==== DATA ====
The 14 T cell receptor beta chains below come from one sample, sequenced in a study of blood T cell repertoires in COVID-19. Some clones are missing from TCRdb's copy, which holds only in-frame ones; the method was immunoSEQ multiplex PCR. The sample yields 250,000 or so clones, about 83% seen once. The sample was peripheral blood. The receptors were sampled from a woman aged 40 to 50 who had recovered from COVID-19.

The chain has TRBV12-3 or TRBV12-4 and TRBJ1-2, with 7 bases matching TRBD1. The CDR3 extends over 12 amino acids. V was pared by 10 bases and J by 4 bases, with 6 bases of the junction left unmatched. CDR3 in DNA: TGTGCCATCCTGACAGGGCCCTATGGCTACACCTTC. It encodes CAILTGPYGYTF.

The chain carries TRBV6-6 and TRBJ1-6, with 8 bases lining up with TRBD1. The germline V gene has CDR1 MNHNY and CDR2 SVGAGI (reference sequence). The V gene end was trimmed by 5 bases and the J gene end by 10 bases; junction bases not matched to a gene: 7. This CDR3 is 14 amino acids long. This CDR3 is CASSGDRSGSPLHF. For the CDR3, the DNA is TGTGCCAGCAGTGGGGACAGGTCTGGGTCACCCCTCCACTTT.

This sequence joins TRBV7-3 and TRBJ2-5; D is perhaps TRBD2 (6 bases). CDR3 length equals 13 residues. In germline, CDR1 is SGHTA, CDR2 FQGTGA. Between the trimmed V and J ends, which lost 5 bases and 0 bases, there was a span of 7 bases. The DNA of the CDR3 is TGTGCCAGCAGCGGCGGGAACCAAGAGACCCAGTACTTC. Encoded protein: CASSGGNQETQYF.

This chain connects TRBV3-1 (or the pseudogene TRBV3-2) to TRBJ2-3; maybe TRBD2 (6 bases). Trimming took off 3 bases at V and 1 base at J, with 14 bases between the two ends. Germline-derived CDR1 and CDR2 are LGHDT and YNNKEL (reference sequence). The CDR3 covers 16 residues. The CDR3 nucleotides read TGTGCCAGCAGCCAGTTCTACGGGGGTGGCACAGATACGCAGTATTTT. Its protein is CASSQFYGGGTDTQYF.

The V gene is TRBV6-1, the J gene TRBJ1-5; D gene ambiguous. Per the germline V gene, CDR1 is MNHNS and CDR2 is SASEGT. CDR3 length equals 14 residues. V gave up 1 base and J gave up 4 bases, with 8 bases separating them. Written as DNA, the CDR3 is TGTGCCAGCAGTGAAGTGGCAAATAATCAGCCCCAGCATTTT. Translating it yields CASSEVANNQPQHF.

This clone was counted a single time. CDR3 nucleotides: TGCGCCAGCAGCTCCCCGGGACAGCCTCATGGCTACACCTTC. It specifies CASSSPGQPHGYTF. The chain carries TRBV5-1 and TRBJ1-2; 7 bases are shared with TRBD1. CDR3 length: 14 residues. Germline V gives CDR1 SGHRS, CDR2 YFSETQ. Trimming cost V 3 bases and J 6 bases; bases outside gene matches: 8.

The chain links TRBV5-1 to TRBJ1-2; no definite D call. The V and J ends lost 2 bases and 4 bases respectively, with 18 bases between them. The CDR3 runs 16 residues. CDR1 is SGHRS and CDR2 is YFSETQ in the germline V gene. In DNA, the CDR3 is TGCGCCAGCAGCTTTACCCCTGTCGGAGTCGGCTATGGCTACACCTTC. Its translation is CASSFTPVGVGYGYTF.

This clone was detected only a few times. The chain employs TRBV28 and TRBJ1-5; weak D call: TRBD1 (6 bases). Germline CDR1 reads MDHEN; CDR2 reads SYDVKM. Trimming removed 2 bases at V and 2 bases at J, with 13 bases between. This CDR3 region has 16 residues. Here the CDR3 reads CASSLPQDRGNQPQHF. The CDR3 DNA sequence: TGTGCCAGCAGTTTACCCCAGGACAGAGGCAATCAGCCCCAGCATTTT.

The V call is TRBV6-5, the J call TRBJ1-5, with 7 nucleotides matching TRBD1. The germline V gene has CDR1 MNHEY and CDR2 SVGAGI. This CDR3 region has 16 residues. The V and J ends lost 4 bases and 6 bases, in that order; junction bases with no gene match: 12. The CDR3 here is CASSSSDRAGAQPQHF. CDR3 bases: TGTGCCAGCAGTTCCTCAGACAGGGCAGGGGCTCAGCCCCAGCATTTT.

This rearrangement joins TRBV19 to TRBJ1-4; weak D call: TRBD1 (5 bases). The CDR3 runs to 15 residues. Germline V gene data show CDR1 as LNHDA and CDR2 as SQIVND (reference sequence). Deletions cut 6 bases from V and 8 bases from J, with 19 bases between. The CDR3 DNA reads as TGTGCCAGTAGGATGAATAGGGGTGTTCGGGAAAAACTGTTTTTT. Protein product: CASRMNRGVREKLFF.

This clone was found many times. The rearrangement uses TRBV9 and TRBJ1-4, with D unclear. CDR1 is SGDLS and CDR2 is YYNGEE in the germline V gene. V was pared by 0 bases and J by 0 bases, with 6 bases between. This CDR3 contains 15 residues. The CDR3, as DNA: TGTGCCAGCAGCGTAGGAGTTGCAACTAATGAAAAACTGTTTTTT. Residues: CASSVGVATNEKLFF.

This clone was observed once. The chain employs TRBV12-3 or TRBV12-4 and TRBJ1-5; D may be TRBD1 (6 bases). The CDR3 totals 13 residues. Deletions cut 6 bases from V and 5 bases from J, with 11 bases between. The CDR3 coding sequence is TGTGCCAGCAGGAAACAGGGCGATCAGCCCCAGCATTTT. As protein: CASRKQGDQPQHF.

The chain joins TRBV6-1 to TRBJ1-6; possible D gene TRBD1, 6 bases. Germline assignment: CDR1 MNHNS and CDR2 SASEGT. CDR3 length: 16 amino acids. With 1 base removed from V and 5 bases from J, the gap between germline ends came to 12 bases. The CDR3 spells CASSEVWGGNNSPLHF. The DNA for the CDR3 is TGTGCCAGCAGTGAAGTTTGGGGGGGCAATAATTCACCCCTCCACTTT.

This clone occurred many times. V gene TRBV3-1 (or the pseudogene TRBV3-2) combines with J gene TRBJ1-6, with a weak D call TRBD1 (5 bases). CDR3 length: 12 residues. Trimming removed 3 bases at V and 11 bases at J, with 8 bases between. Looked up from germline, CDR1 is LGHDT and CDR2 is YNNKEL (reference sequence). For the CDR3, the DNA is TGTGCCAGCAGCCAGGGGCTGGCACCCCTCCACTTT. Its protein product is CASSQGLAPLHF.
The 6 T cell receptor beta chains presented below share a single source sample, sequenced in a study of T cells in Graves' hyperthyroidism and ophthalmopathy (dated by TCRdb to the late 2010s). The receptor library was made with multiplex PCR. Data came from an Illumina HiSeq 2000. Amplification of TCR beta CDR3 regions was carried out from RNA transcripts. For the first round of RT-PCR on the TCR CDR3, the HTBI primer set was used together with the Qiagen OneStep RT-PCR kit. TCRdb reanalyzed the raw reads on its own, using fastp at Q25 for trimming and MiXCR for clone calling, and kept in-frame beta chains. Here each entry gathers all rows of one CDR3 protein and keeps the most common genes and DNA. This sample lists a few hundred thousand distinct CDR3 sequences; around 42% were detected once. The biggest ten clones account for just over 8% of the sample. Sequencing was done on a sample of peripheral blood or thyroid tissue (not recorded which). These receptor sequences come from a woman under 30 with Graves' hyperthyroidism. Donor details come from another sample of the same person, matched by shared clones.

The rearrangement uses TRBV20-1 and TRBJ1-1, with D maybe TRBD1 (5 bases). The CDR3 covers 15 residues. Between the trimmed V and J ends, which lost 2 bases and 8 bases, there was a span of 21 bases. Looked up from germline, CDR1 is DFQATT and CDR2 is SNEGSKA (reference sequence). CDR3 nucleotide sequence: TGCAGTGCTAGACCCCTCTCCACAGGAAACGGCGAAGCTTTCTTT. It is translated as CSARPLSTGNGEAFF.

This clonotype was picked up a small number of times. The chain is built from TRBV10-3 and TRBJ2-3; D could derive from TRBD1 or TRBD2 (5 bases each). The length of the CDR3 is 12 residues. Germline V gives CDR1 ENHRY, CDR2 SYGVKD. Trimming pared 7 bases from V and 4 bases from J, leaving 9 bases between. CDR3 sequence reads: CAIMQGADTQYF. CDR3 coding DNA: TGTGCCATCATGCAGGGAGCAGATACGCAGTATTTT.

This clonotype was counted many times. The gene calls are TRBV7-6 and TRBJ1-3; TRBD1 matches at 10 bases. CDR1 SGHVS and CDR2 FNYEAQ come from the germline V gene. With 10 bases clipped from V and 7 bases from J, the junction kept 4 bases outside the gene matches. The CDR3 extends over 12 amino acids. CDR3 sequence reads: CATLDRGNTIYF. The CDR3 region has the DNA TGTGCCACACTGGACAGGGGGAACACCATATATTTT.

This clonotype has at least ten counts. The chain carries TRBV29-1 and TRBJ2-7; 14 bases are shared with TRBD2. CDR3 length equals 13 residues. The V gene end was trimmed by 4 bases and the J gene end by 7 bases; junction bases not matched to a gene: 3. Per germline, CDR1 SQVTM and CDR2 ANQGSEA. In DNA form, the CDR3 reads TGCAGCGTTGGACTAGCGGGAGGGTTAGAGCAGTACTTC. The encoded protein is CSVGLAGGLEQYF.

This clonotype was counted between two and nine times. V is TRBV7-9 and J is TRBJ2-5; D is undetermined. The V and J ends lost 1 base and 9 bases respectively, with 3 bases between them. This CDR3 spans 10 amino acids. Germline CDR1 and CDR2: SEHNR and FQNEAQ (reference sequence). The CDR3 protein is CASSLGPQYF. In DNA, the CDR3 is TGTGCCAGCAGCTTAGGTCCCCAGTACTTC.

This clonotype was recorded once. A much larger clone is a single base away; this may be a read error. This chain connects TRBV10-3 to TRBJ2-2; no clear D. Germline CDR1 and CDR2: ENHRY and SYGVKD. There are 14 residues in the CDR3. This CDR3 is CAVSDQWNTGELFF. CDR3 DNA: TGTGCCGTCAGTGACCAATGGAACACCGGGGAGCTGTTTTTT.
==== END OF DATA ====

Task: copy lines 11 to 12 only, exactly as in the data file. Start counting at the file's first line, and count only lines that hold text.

This rearrangement joins TRBV19 to TRBJ1-4; weak D call: TRBD1 (5 bases). The CDR3 runs to 15 residues. Germline V gene data show CDR1 as LNHDA and CDR2 as SQIVND (reference sequence). Deletions cut 6 bases from V and 8 bases from J, with 19 bases between. The CDR3 DNA reads as TGTGCCAGTAGGATGAATAGGGGTGTTCGGGAAAAACTGTTTTTT. Protein product: CASRMNRGVREKLFF.

This clone was found many times. The rearrangement uses TRBV9 and TRBJ1-4, with D unclear. CDR1 is SGDLS and CDR2 is YYNGEE in the germline V gene. V was pared by 0 bases and J by 0 bases, with 6 bases between. This CDR3 contains 15 residues. The CDR3, as DNA: TGTGCCAGCAGCGTAGGAGTTGCAACTAATGAAAAACTGTTTTTT. Residues: CASSVGVATNEKLFF.